These so-called radicals will denigrate African values as “traditionalism”, and describe their own mimicry of European-American jargon as ideology. With such colonial thinking, who needs decoloniality? This mimicry of Euro-American culture is characteristic of almost everything they do.— Xolela Mangcu in an opinion piece titled Decolonisation that assaults African values not worth its salt
When the erosion of the distinction between young and old among black elite is transferred to university campuses, you have the makings of a toxic bourgeois radicalism that despises its own African values.— Xolela Mangcu in an opinion piece titled Decolonisation that assaults African values not worth its salt
A column by UCT Sociology Professor Xolela Mangcu has raised questions around intergenerational dialogue and how young people should conduct themselves when engaging in conversation with their elders.
The piece titled Decolonisation that assaults African values not worth its salt was spurred according to Mangcu, by an exchange with UCT students who disrupted a lecture by acclaimed author Ngugi wa Thiong’o earlier this month, requesting that white people leave the hall.
In the column, Mangcu questions the group's adaptation of ideologies like that of Steve Biko's black consciousness, suggesting that they have 'mischaracterised Biko as an anti-white bigot'.
Student activist at UCT Sinawo Thambo insists that there was no disrespect when a student stepped on stage to articulate some of her concerns.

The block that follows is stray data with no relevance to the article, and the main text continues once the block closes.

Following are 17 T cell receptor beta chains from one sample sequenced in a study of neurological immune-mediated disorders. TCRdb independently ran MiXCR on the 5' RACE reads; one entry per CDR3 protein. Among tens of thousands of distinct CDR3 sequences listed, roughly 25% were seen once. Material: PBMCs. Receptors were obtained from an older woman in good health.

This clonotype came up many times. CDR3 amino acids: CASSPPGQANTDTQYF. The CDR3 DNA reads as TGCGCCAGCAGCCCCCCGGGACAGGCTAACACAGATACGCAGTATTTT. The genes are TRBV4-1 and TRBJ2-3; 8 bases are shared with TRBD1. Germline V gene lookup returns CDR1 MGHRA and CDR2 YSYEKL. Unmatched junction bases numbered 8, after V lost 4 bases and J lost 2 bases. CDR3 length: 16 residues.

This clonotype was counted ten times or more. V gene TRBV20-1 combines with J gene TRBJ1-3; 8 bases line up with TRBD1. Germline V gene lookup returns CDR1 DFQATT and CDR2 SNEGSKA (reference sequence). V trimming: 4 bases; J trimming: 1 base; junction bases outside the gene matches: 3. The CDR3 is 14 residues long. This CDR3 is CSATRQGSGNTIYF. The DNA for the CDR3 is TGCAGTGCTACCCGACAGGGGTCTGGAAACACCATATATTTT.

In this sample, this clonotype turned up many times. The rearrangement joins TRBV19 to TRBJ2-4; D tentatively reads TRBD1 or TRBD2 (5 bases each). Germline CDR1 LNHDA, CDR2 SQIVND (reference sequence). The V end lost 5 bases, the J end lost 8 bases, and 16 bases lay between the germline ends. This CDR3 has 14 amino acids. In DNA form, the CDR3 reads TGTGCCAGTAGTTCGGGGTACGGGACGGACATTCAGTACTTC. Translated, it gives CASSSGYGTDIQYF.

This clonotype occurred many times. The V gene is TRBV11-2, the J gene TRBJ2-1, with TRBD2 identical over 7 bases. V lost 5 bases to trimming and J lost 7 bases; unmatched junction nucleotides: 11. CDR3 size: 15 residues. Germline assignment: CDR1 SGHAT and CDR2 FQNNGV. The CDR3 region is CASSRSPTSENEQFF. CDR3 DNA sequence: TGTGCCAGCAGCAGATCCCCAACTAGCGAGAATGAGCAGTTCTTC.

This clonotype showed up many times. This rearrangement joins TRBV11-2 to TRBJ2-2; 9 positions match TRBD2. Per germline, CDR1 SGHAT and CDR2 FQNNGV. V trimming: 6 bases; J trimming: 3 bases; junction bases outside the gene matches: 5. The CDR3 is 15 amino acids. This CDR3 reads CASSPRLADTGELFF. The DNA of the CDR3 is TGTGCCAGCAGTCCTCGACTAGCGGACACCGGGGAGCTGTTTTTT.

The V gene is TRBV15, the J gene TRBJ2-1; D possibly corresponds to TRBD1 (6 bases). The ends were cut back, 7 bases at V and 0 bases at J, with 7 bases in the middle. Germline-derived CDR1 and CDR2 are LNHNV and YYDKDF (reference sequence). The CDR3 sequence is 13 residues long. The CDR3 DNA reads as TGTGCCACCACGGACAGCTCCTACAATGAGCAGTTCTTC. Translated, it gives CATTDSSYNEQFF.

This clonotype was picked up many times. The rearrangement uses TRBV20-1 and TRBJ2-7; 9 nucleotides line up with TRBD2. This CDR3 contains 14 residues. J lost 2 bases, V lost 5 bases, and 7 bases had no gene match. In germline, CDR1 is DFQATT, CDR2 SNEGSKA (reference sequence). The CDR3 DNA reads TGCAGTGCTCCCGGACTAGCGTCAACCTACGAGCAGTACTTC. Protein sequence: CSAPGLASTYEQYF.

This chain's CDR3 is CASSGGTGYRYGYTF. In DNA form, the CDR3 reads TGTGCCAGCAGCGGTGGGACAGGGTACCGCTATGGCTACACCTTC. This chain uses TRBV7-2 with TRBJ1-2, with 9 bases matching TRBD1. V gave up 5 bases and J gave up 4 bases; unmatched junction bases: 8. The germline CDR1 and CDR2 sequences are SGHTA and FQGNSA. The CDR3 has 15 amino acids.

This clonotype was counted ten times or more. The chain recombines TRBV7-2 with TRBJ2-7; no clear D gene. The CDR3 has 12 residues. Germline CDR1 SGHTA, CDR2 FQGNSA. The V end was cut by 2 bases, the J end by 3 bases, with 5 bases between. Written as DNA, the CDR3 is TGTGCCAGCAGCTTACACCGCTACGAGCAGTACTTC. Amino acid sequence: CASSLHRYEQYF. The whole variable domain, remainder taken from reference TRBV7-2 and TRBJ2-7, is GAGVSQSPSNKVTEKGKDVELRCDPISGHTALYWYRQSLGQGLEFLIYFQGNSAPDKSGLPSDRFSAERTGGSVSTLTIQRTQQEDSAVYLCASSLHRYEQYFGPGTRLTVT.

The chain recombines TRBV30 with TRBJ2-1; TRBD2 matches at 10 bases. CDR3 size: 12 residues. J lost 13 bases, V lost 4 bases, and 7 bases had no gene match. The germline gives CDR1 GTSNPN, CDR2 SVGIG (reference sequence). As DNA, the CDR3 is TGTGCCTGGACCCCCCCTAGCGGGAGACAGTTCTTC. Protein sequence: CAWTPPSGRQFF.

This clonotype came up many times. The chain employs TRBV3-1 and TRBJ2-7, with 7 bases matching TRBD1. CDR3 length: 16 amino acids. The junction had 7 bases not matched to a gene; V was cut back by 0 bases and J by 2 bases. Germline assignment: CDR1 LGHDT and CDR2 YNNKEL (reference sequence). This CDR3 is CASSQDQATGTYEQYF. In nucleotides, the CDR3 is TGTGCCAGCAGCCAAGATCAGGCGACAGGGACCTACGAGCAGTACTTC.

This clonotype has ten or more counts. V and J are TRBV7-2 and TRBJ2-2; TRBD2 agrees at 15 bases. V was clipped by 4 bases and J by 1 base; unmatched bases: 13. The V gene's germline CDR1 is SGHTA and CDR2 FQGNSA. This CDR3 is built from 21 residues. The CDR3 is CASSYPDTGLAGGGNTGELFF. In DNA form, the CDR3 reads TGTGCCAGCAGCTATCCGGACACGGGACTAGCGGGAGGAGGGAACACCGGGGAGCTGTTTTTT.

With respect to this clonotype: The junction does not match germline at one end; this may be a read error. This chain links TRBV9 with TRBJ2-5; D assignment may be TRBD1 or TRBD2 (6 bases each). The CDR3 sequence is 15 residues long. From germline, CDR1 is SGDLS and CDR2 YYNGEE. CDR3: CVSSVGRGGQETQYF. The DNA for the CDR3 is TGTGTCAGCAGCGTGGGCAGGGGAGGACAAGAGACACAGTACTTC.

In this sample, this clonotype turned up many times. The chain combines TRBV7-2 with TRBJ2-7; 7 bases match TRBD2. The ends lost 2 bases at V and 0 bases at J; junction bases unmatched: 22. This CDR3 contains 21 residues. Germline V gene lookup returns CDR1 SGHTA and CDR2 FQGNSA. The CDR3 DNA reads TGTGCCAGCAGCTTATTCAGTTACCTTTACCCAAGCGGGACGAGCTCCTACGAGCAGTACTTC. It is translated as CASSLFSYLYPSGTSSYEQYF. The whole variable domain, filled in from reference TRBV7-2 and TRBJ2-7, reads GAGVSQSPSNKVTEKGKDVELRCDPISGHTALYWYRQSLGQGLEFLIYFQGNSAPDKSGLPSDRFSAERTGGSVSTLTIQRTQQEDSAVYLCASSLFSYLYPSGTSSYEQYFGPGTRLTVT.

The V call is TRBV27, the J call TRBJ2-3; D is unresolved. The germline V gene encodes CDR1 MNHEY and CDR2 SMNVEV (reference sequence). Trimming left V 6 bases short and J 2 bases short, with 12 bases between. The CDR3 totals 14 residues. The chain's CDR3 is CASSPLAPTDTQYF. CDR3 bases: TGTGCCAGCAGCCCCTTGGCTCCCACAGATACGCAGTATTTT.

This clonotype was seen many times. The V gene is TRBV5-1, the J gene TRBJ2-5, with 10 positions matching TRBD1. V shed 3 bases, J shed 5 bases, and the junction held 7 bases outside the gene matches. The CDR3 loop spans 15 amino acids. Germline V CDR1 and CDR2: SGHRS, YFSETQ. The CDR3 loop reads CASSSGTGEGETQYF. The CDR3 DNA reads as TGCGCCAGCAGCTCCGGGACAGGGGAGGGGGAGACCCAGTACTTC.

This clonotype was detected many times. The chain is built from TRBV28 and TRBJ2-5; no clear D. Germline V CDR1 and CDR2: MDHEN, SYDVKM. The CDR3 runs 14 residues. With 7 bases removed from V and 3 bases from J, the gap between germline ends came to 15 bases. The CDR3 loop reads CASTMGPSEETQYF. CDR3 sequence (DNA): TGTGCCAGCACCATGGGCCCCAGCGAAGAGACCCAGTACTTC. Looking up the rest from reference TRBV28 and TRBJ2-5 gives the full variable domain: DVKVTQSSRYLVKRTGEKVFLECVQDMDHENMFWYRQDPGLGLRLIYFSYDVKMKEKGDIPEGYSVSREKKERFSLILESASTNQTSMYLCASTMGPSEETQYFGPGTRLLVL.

He says Professor Ngugi welcomed the idea and stepped aside.
She articulated these issues and asked Prof Ngugui to humbly ask white people to leave the space.— Sinawo Thambo, UCT Student activist
For us it’s a consistent intervention that we make in political spaces that speak to decolonial thought….and I don’t know why perhaps Profesosor Mangcu has amnesia about this, we ask white people to leave and give us room to be able to dialogue autonomously— Sinawo Thambo, UCT Student activist
I refute the fact that there was a disrespect of elders.— Sinawo Thambo, UCT Student activist
White people support our causes but we are speaking about political spaces, how we construct them, how we exist in them and having the political autonomy to have a black conversation as black people.— Sinawo Thambo, UCT Student activist
Professor Mangcu rejected an invitation by Eusebius McKaiser to discuss the matter.
Speaking on the African value of respect, award winning speaker and debater Oliver Dickson says this should not be used to negate certain arguments.
Often people who say that just throw that tag and assume it replaces an argument, and they often do that to divert valuable and important engagement.— Oliver Dickson, Award Winning Speaker
That response itself is very dogmatic.— Oliver Dickson, Award Winning Speaker
Click below to listen to the full debate and other viewpoints on the matter: